Investigators at University of Iceland, Reykjavik, and other centers in Iceland and in USA studied the probability of academic decline (drop of >5.0 percentile points) in ADHD children according to drug exposure and timing of treatment start between National Scholastic Examinations. Medications recorded for each person with ADHD in the Icelandic Medicines Registry included amphetamine, methylphenidate, and atomoxetine; the majority (96%) were treated with methylphenidate in extended-release formulation. Of 13,617 children registered in the Icelandic school system, 11,872 took standardized tests, and 1029 (8%) were treated with ADHD drugs at any time during the study period. Medicated children scored lower on their fourth-grade tests (taken before their start of treatment) than the nonmedicated general population. Those children starting treatment between their fourth (age 9) and seventh-grade (age 12) tests were more likely to decline in test performance, in contrast with nonmedicated children. The mean decline was 9.4 percentile points in mathematics for those with delayed treatment initiation. The probability of academic decline was 72.9% in mathematics and 42.9% in language arts for children who started treatment 25 to 36 months after the fourth-grade test. Compared to those starting treatment earlier (<12 months after tests) the risk ratio (RR) for decline was 1.7 (1.2-2.4) in mathematics and 1.1 (0.7-1.8) in language arts. The adjusted RR of mathematics decline with later treatment was higher among girls (RR 2.7; [1.2-6.0]) than boys (RR 1.4 [0.9-2.0]). [1]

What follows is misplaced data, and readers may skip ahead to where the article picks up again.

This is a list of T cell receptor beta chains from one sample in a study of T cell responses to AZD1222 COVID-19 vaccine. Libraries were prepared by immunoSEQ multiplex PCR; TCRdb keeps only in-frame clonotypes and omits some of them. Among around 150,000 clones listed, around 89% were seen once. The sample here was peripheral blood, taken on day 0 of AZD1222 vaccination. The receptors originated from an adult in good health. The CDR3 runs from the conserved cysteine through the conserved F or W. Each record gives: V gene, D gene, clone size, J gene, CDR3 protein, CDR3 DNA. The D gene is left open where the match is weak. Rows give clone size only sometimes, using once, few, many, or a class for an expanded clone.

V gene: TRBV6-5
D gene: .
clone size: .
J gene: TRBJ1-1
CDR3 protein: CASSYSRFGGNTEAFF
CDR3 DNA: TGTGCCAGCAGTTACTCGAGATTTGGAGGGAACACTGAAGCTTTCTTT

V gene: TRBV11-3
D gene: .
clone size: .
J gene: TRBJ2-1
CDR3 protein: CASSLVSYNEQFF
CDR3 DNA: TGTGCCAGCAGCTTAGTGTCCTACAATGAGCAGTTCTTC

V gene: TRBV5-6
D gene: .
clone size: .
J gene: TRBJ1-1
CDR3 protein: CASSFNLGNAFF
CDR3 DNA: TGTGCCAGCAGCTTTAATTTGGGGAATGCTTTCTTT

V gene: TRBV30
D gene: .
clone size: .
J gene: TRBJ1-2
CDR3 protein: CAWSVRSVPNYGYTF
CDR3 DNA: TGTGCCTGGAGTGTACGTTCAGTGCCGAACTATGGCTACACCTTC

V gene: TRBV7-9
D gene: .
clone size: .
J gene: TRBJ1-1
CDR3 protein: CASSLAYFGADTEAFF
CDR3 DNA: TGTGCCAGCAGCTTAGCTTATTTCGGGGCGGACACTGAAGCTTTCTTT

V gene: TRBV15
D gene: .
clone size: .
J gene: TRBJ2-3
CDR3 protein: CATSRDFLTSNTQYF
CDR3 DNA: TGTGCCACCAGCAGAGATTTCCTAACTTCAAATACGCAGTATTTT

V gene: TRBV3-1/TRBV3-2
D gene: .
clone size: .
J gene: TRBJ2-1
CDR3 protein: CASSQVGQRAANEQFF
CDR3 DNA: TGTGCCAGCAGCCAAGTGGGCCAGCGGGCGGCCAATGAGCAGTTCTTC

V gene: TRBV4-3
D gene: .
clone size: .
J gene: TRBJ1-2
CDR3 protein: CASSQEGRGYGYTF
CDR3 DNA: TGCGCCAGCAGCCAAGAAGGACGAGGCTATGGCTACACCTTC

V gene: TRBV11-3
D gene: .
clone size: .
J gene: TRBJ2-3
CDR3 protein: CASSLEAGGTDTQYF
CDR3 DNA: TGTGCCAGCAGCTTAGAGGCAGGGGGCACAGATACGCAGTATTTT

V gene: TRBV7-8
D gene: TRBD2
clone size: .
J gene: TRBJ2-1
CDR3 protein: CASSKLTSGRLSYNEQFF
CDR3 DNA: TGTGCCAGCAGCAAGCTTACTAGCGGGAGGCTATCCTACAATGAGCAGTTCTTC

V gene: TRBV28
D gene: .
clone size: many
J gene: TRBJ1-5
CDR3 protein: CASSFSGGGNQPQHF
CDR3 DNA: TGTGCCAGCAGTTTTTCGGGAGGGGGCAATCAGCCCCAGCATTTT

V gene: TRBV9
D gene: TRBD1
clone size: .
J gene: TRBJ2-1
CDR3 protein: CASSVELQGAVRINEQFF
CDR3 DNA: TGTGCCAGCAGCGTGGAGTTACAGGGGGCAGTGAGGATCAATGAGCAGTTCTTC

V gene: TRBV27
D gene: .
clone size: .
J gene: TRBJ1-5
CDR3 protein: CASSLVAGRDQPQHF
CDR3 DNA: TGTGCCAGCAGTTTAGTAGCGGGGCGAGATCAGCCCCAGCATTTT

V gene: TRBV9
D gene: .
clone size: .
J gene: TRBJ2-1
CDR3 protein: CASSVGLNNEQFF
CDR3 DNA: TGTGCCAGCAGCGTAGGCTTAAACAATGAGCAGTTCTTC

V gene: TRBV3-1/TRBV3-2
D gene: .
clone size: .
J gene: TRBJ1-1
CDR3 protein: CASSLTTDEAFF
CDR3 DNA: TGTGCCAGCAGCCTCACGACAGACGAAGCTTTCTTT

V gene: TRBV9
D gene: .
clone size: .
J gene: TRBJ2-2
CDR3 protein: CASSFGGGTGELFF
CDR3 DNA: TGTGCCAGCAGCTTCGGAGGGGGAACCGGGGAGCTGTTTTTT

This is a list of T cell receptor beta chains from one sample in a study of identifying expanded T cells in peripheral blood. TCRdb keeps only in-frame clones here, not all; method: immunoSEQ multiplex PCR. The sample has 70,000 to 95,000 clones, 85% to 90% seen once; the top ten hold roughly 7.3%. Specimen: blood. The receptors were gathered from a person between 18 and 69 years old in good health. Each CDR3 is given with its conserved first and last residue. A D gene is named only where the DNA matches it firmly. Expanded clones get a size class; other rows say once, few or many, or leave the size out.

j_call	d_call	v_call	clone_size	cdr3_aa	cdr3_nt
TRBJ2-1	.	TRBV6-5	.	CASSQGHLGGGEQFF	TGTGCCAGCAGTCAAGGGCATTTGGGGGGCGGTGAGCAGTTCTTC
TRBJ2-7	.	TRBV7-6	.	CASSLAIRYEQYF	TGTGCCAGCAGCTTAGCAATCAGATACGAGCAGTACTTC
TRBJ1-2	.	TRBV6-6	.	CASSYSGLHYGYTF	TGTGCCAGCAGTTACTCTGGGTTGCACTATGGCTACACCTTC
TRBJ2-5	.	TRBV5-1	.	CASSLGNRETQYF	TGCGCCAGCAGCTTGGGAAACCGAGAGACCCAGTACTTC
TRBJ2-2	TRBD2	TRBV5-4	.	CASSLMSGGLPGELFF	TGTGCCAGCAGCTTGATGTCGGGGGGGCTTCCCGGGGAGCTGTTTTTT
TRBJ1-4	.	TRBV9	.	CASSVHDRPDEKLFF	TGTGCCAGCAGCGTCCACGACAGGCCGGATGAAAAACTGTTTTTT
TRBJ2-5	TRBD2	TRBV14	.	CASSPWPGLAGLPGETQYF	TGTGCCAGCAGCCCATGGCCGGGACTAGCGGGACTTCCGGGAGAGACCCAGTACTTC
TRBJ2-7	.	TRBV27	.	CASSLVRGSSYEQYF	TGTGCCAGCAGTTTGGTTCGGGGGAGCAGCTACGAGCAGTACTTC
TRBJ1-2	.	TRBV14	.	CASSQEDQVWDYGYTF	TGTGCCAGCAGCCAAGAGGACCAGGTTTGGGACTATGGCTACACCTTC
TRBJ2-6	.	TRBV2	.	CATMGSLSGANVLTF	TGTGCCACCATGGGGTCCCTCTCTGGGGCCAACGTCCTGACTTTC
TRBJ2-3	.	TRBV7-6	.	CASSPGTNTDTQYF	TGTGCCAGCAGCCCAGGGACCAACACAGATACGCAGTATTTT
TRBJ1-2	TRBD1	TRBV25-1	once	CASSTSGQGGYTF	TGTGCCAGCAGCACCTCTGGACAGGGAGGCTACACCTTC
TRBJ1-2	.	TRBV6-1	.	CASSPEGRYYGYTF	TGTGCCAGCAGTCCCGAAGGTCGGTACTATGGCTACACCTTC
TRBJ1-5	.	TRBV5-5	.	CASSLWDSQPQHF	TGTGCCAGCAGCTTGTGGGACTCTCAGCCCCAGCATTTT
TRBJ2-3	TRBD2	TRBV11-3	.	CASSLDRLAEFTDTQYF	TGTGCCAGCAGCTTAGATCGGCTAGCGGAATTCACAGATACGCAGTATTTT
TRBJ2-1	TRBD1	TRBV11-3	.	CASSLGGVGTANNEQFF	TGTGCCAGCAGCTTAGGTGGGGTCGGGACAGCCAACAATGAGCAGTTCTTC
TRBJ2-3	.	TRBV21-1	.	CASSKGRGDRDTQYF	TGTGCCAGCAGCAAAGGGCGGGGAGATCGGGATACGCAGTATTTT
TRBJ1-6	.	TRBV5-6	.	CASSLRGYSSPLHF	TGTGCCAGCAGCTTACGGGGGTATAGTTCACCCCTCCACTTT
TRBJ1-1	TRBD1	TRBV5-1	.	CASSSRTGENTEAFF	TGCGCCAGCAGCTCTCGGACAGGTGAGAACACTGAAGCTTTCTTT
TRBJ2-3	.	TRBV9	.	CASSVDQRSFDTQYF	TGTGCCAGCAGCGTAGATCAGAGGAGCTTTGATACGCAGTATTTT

COMMENT. ADHD is generally associated with relatively impaired academic outcome [2]. The above study shows that when initiation of drug treatment is delayed, the academic performance generally declines with time, especially in mathematics. Earlier treatment of ADHD between ages of 9 and 12 years is associated with a lower risk of a decline in academic performance, particularly in mathematics. Girls benefit more than boys by early treatment but only in mathematics. Boys show marginal benefits in both mathematics and language arts when ADHD is treated early.

Limitations of this study, some discussed by the authors, include lack of information regarding type and severity of ADHD diagnosis, comorbid learning or psychiatric disorders, and concurrent behavioral or educational school services. Academic outcome is difficult to predict since ADHD is a heterogeneous syndrome with both hereditary and environmental factors in etiology. A favorable outcome is less likely in children with a low average or borderline IQ, global perceptual deficits, learning disability, inadequate academic accommodations (eg IEP, individual education plan), unstructured or dysfunctional home environment, and dietary inadequacy. [3]